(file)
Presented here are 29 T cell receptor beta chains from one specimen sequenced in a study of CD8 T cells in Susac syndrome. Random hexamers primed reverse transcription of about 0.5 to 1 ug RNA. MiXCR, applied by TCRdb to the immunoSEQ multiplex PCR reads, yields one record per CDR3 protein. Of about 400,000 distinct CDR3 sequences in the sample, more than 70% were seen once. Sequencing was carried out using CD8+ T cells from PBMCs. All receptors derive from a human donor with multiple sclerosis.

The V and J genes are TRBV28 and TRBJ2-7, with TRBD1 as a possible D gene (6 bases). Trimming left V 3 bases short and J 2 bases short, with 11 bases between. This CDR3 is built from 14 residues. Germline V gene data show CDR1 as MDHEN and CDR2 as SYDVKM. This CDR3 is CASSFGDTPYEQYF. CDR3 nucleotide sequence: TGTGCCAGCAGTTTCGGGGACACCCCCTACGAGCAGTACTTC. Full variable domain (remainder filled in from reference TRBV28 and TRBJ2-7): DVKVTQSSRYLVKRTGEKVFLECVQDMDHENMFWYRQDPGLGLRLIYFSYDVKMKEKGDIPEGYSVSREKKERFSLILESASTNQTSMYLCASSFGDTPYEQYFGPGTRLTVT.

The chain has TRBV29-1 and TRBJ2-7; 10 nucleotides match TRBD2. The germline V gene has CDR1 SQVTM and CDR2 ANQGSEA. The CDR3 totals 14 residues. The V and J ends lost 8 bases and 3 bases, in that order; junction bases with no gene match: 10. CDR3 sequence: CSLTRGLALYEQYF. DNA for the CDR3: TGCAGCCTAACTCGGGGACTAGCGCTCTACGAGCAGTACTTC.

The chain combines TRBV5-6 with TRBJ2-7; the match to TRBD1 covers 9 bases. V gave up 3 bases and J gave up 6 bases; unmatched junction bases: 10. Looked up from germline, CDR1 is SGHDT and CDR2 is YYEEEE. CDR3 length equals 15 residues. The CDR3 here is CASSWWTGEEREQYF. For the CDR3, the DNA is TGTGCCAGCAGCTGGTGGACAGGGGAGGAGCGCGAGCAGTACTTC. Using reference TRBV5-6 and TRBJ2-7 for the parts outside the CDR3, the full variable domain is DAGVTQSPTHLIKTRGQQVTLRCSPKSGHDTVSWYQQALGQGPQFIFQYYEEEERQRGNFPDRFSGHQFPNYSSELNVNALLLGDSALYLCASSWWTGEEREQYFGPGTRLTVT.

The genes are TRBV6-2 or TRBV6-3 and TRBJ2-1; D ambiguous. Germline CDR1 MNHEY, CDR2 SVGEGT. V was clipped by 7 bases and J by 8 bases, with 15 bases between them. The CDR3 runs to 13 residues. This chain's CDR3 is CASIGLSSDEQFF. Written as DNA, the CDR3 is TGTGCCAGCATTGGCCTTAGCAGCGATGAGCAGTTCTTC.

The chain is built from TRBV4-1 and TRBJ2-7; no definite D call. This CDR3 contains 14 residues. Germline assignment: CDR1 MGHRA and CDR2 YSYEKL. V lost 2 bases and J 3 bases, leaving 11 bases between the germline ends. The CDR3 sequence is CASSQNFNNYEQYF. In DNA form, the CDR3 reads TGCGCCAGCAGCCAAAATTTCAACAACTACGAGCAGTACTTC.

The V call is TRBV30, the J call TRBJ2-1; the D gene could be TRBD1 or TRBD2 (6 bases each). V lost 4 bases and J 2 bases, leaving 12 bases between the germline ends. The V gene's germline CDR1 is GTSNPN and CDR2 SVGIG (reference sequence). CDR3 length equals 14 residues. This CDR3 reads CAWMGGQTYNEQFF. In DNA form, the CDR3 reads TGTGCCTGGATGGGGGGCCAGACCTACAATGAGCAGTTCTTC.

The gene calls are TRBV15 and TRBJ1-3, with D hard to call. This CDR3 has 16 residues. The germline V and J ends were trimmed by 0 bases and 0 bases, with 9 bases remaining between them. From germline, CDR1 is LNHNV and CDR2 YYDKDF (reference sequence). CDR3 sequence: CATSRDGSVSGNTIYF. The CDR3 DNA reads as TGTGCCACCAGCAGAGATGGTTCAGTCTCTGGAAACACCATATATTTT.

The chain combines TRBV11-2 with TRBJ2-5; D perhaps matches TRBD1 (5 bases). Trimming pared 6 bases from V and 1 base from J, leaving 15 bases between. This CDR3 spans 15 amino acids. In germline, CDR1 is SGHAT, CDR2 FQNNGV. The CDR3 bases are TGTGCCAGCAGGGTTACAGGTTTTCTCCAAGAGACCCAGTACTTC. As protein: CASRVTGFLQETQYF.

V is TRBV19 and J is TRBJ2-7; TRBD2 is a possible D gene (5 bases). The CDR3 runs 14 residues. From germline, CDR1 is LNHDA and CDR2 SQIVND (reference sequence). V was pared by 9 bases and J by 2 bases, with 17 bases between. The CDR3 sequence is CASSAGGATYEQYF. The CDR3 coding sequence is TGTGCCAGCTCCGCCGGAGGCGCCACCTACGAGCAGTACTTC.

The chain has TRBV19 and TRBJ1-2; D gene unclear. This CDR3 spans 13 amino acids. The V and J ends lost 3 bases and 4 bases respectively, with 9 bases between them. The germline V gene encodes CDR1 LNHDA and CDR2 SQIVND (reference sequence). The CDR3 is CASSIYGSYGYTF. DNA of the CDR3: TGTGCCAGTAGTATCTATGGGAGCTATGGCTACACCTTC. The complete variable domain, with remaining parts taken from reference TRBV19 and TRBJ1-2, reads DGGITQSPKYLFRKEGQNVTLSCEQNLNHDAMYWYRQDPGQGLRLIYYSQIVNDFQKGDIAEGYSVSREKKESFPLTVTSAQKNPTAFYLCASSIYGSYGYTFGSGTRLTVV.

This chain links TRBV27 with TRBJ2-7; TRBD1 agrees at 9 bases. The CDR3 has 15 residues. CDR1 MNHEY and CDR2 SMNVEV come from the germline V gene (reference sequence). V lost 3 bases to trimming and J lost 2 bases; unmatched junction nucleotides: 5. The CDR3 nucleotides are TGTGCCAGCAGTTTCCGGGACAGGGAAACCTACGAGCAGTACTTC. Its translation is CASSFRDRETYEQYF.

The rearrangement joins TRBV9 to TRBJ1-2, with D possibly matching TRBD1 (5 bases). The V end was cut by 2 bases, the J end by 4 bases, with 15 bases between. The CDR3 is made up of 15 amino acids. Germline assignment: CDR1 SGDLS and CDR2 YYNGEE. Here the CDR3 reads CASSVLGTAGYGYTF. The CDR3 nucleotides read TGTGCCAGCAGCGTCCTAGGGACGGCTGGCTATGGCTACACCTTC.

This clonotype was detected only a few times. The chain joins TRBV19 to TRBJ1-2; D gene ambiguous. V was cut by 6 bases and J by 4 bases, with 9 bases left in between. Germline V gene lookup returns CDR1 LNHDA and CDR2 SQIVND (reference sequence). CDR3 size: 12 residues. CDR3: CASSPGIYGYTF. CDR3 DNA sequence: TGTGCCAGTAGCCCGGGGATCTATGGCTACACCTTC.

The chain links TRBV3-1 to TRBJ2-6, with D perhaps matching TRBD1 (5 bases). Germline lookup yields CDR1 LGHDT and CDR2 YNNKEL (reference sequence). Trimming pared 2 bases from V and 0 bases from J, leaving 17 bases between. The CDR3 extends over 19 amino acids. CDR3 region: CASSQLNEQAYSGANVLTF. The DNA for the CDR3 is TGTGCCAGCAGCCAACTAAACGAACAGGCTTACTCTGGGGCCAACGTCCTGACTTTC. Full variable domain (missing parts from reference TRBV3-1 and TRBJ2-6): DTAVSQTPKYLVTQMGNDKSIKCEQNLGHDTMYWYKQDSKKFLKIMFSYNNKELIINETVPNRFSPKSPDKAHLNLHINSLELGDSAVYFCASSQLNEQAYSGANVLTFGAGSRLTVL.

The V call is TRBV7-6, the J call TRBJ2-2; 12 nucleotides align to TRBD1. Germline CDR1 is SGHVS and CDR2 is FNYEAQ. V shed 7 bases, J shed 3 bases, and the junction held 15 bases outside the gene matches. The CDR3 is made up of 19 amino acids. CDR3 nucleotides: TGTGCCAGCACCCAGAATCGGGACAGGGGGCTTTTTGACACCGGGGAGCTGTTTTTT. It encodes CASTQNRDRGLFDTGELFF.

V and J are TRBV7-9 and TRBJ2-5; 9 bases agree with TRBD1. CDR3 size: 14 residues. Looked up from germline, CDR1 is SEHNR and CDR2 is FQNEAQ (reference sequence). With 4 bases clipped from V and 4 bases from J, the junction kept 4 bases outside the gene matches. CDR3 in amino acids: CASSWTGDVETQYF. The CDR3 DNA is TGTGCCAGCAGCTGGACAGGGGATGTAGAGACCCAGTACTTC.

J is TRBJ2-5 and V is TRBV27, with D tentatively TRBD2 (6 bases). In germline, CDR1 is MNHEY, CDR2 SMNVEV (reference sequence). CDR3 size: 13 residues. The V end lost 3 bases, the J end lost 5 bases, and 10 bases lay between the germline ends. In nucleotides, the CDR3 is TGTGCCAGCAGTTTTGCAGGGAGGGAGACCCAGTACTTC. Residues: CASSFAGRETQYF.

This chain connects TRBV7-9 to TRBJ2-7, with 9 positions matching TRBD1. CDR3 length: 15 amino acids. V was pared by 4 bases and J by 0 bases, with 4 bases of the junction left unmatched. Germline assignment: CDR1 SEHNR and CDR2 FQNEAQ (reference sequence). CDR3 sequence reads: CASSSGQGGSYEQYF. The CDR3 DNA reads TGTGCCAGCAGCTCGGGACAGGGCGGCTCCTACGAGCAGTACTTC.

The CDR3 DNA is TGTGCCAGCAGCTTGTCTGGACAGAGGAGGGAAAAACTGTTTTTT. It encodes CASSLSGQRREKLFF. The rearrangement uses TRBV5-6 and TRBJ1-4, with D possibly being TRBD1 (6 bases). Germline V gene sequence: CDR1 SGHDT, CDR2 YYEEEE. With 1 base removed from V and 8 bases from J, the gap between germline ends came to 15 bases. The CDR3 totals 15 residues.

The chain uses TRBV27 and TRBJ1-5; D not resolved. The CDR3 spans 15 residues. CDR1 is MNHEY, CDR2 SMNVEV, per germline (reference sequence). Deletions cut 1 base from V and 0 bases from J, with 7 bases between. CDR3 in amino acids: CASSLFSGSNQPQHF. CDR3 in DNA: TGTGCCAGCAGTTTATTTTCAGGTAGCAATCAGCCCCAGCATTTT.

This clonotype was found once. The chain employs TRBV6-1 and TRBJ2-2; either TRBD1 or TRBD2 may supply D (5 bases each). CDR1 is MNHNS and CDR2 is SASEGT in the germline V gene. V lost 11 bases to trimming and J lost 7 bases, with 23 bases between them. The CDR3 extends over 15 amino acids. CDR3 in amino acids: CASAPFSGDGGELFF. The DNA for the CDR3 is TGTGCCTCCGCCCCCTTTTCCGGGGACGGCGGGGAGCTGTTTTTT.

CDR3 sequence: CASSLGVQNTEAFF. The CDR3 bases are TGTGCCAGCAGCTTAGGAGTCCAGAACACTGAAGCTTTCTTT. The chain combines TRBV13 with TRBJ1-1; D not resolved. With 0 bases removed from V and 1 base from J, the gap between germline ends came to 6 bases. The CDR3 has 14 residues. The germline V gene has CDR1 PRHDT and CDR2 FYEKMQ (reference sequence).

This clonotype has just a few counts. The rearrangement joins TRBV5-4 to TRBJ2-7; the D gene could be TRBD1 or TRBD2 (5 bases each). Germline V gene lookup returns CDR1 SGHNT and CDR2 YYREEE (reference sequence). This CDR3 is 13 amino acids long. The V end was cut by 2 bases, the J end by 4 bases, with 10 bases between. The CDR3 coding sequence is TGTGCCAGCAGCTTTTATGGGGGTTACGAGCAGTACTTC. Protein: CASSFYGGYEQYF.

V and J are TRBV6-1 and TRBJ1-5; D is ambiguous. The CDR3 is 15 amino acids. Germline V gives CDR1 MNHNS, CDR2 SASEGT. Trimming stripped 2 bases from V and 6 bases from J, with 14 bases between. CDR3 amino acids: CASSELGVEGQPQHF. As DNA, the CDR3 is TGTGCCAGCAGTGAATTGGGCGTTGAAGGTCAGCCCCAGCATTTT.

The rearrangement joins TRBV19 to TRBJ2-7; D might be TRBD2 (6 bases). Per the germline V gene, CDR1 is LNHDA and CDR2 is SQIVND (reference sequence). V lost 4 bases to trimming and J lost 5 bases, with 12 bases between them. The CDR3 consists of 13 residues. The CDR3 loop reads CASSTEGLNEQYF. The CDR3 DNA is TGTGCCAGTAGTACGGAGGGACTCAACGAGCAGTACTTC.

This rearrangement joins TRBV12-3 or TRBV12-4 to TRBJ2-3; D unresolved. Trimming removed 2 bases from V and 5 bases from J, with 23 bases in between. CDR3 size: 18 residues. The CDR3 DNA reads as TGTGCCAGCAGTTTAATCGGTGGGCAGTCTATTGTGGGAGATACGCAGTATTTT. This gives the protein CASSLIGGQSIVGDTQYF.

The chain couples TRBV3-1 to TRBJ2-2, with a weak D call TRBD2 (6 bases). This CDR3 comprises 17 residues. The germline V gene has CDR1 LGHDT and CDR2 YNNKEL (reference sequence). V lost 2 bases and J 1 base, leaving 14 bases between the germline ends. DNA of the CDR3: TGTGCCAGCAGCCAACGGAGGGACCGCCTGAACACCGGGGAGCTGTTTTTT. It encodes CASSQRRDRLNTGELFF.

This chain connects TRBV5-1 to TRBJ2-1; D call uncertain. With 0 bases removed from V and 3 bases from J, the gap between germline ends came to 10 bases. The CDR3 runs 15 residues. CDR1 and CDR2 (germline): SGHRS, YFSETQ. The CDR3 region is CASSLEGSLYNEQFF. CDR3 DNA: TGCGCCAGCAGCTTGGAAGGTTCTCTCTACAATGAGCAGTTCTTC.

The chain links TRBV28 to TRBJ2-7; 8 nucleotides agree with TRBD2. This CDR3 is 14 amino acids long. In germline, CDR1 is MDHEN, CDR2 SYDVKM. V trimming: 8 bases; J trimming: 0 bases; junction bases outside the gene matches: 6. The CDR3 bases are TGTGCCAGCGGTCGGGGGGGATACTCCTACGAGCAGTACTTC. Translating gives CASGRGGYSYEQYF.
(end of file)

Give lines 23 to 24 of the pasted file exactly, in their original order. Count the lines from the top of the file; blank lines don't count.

CDR3 sequence: CASSLGVQNTEAFF. The CDR3 bases are TGTGCCAGCAGCTTAGGAGTCCAGAACACTGAAGCTTTCTTT. The chain combines TRBV13 with TRBJ1-1; D not resolved. With 0 bases removed from V and 1 base from J, the gap between germline ends came to 6 bases. The CDR3 has 14 residues. The germline V gene has CDR1 PRHDT and CDR2 FYEKMQ (reference sequence).

This clonotype has just a few counts. The rearrangement joins TRBV5-4 to TRBJ2-7; the D gene could be TRBD1 or TRBD2 (5 bases each). Germline V gene lookup returns CDR1 SGHNT and CDR2 YYREEE (reference sequence). This CDR3 is 13 amino acids long. The V end was cut by 2 bases, the J end by 4 bases, with 10 bases between. The CDR3 coding sequence is TGTGCCAGCAGCTTTTATGGGGGTTACGAGCAGTACTTC. Protein: CASSFYGGYEQYF.